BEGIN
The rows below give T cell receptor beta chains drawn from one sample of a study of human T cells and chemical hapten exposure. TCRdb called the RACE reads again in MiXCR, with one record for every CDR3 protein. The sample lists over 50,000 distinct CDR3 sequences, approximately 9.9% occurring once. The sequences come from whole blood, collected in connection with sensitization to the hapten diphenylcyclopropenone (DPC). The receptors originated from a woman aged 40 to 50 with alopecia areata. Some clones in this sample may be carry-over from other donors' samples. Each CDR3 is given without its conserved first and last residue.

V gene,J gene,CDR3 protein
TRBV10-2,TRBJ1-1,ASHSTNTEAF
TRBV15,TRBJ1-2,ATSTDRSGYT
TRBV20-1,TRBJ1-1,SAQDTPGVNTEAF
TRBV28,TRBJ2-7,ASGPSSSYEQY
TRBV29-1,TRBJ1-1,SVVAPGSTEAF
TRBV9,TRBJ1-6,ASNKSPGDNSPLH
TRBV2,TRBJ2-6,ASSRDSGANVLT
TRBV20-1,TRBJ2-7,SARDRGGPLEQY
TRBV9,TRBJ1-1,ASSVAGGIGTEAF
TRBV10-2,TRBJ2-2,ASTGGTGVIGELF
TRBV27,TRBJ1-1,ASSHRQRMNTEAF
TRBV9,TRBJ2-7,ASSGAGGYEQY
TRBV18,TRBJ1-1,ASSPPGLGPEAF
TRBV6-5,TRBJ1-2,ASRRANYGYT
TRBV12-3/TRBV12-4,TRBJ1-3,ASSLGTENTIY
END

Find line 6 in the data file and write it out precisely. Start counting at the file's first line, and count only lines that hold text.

TRBV28,TRBJ2-7,ASGPSSSYEQY